One of my favorite kitchen challenges is making homemade versions of store-bought treats. Not to get all preachy, but I’d rather not eat something I can’t pronounce. And I’m not a big fan of partially-hydrogenated anything.
So despite the fact that I just bought a box of caramel delites at the Harvard T-stop (don’t call me a hypocrite; it’s for the children!) we really don’t have that many boxed treats laying around. But Gabe and I are both humans, and humans need snacks.
Enter homemade graham crackers. I love being able to eat a slightly sweet treat while knowing that it’s made by my hands rather than a conveyer belt. This version has a twist, based solely on the fact that I ran out of honey before baking them: maple syrup! Try ’em! They’re slightly sweet, all whole wheat, and pretty neat. Can’t be beat.
As I ran across campus today– trying to protect roughly 1700 pages of precious library books from the freezing rain– all I could think about was a hot plate of comfort food. It was the perfect day for some homemade mac ‘n’ cheese.
But by the time I got home, neither Gabe nor I felt like cooking, so we ordered Indian food for supper instead. (Ah, the joys of city living!)
I still thought I’d share this recipe with you; I came up with it a couple weeks ago and we found it pretty tasty. This version of mac ‘n’ cheese is much healthier than the original. I discovered that using more flavorful cheese (such as an Italian blend) means that a little goes a long way. So instead of the whopping 16 oz. of cheese that some recipes use, this one only calls for 4 oz. And it still tastes cheesy, I promise.
Up close and personal
Happy Valentine’s Day! Gabe and I have totally different schedules so I won’t see him until late tonight, but I did pack his lunch and included a sandwich in the shape of a heart. (Guess who I learned that from?)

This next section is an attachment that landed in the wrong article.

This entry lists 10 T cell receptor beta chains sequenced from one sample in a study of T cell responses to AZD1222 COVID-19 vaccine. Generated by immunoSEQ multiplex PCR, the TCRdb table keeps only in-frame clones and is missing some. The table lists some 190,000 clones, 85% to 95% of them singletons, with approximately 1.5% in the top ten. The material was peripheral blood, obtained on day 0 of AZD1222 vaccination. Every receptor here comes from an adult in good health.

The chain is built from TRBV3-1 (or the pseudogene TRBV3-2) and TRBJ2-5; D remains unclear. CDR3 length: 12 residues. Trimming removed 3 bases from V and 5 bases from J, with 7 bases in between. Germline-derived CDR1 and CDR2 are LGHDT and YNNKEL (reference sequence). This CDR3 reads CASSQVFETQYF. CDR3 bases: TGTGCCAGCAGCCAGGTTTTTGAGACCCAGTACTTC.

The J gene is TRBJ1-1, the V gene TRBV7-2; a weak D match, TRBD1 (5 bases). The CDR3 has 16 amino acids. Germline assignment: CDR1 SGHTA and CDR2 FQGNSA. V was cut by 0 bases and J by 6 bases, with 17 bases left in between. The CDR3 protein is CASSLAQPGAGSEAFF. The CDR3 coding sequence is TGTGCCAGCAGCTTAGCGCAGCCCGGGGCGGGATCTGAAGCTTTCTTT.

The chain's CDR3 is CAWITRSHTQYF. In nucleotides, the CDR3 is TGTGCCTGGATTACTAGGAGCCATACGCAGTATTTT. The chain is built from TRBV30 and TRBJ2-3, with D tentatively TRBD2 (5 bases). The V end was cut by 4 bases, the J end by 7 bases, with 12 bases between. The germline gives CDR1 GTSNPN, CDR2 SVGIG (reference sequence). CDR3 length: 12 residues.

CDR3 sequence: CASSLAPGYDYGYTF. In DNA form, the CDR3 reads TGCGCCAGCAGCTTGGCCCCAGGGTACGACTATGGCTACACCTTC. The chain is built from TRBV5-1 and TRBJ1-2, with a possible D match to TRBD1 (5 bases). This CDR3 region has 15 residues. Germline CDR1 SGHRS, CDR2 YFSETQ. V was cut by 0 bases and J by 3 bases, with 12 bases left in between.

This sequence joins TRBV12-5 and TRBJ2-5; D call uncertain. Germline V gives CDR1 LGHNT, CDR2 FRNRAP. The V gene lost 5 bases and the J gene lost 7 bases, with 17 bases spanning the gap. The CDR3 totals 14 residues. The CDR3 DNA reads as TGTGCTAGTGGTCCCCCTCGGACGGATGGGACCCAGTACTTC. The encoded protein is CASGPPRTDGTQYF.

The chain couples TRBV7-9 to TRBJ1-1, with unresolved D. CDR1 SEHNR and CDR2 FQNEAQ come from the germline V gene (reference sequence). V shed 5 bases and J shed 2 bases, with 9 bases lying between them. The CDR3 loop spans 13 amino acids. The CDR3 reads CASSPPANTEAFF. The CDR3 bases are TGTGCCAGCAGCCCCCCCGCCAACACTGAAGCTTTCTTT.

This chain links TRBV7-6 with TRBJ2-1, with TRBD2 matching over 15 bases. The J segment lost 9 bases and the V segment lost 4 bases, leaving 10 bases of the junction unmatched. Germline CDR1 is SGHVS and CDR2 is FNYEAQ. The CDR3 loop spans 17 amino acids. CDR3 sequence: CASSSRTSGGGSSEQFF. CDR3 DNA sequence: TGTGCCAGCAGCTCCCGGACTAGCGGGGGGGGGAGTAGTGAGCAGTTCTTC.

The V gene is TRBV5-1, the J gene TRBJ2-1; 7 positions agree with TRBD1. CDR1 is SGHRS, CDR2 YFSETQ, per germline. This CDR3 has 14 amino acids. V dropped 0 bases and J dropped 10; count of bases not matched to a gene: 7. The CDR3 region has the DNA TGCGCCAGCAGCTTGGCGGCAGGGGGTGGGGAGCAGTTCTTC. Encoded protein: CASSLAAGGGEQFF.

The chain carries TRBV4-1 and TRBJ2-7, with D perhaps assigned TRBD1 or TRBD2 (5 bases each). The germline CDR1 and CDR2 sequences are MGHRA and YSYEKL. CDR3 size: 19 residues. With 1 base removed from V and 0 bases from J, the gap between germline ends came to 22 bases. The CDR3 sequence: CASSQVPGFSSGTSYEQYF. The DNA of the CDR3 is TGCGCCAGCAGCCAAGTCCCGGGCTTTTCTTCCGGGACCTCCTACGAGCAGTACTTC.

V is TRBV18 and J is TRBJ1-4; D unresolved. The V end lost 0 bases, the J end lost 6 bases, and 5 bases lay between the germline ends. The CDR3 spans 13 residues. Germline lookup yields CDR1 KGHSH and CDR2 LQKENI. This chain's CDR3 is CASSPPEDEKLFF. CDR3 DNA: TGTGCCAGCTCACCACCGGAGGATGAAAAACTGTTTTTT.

Today’s recipe has me in good spirits. I used high quality vodka for this instead of the
bug spray cheaper stuff I used for my homemade vanilla extract. Of course, the actual consumption will have to wait until the weekend, when a certain high school friend is paying us a visit. (That’s right, Sam. It’s on the blog; you can’t back out now.)
Happy V-day, everyone! Much love!
P.S. Credit goes to Gabe for the bug spray joke. He makes me giggle.
In case you haven’t heard, next Tuesday is Valentine’s Day. Gabe and I are looking forward to some R&R and fun with friends at the Cape this weekend. In preparation for our trip I spent the morning
working ahead on homework doing some V-day baking.
Which means more macarons! A lot of macaron makers insist that you must use powdered food coloring instead of liquid food coloring or your macarons won’t turn out, but that seemed silly to me. And as you can see, I successfully used the liquid stuff without creating a catastrophe.
In fact, they’re quite pretty. :) Happy early Valentine’s Day!
Okay, I’ll admit it. Up until about two days ago, I had never even contemplated making beer bread without the aid of a mix. But then we had one of our Shabbat parties and our lovely guests filled our refrigerator with beer, and as much as I love the occasional brewski, there’s no way Gabe and I can drink it all ourselves.
The solution? Turn it into food!
I used whole wheat flour in this recipe and much less butter than most, but it still tastes deeeeelicious. The cool thing is that this bread takes on the flavor of whatever type of beer you use. (But in a good way, so that icky can of cheap beer your boyfriend bought on a whim at Trader Joe’s can actually be used for something. Ahem.)
It sort of feels like the wrong time of year to be posting about pesto. This savory sauce screams of summer, when fresh basil plants have sprung up everywhere, and the neighbors have so many tomatoes they’re leaving them on your doorstep and running away.
Alas, it’s not summer yet. But I still want pesto.
This is by far my favorite recipe. I love making big batches and freezing it in ice cube trays so I can grab a cube whenever the mood strikes. Pesto is delicious spread on sandwiches, stirred into soup, tossed with pasta, or just eaten by the spoonful. (Yeah…)
It provides a little taste of summer, even in February, and that makes me smile.
When I lived in Washington, D.C. my biggest kitchen challenge was learning how to cook for one. My stomach still turns at the thought of a particular ramen noodle salad that I loved on day one but hated on day fourteen. (I also learned that being frugal did not require buying 80% lean beef. Especially when the thought of eating all that fat grossed me out so much it ended up in the trash anyway.)
Anyway… you’d think that by now I would have learned how to pare down portion sizes. But you’d be wrong.
This Tuscan white bean salad is delicious, but it makes a ton. Perfect for a potluck, but not so great for just the two of us. Next time, I’ll reduce the proportions, or plan to serve it at a party instead. Live and learn!